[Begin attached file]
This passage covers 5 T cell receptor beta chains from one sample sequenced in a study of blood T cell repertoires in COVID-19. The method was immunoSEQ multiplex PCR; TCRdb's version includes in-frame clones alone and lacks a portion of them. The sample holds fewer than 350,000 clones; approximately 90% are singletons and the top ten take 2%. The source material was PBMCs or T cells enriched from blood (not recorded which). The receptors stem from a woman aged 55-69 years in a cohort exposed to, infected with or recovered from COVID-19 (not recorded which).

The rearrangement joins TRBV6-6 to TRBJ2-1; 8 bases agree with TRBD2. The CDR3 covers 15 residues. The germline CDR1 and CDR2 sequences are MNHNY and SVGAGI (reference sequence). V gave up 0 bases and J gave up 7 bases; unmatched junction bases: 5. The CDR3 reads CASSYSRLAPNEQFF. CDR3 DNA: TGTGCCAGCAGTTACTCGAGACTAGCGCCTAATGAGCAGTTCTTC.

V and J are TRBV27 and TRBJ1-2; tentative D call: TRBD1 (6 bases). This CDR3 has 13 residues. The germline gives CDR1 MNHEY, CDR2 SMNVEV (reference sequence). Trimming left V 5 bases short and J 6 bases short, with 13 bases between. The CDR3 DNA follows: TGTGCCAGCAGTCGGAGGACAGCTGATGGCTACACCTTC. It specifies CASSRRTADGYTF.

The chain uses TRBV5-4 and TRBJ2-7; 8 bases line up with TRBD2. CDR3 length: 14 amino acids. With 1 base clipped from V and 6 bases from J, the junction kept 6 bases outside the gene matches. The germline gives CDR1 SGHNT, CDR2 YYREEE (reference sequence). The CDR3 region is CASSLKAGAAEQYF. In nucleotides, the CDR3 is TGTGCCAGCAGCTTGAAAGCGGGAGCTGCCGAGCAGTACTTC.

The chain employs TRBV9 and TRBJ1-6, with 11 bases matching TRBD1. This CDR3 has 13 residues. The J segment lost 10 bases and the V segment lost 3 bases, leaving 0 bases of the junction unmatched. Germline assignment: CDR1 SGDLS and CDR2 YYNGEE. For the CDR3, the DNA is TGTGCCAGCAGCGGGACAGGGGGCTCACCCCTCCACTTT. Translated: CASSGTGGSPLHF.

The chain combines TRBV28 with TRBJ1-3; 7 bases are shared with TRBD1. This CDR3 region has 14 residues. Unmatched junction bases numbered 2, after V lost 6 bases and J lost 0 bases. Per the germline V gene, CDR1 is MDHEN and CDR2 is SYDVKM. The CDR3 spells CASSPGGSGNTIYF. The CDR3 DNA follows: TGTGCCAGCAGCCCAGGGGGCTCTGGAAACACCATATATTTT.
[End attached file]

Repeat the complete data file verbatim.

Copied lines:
This passage covers 5 T cell receptor beta chains from one sample sequenced in a study of blood T cell repertoires in COVID-19. The method was immunoSEQ multiplex PCR; TCRdb's version includes in-frame clones alone and lacks a portion of them. The sample holds fewer than 350,000 clones; approximately 90% are singletons and the top ten take 2%. The source material was PBMCs or T cells enriched from blood (not recorded which). The receptors stem from a woman aged 55-69 years in a cohort exposed to, infected with or recovered from COVID-19 (not recorded which).

The rearrangement joins TRBV6-6 to TRBJ2-1; 8 bases agree with TRBD2. The CDR3 covers 15 residues. The germline CDR1 and CDR2 sequences are MNHNY and SVGAGI (reference sequence). V gave up 0 bases and J gave up 7 bases; unmatched junction bases: 5. The CDR3 reads CASSYSRLAPNEQFF. CDR3 DNA: TGTGCCAGCAGTTACTCGAGACTAGCGCCTAATGAGCAGTTCTTC.

V and J are TRBV27 and TRBJ1-2; tentative D call: TRBD1 (6 bases). This CDR3 has 13 residues. The germline gives CDR1 MNHEY, CDR2 SMNVEV (reference sequence). Trimming left V 5 bases short and J 6 bases short, with 13 bases between. The CDR3 DNA follows: TGTGCCAGCAGTCGGAGGACAGCTGATGGCTACACCTTC. It specifies CASSRRTADGYTF.

The chain uses TRBV5-4 and TRBJ2-7; 8 bases line up with TRBD2. CDR3 length: 14 amino acids. With 1 base clipped from V and 6 bases from J, the junction kept 6 bases outside the gene matches. The germline gives CDR1 SGHNT, CDR2 YYREEE (reference sequence). The CDR3 region is CASSLKAGAAEQYF. In nucleotides, the CDR3 is TGTGCCAGCAGCTTGAAAGCGGGAGCTGCCGAGCAGTACTTC.

The chain employs TRBV9 and TRBJ1-6, with 11 bases matching TRBD1. This CDR3 has 13 residues. The J segment lost 10 bases and the V segment lost 3 bases, leaving 0 bases of the junction unmatched. Germline assignment: CDR1 SGDLS and CDR2 YYNGEE. For the CDR3, the DNA is TGTGCCAGCAGCGGGACAGGGGGCTCACCCCTCCACTTT. Translated: CASSGTGGSPLHF.

The chain combines TRBV28 with TRBJ1-3; 7 bases are shared with TRBD1. This CDR3 region has 14 residues. Unmatched junction bases numbered 2, after V lost 6 bases and J lost 0 bases. Per the germline V gene, CDR1 is MDHEN and CDR2 is SYDVKM. The CDR3 spells CASSPGGSGNTIYF. The CDR3 DNA follows: TGTGCCAGCAGCCCAGGGGGCTCTGGAAACACCATATATTTT.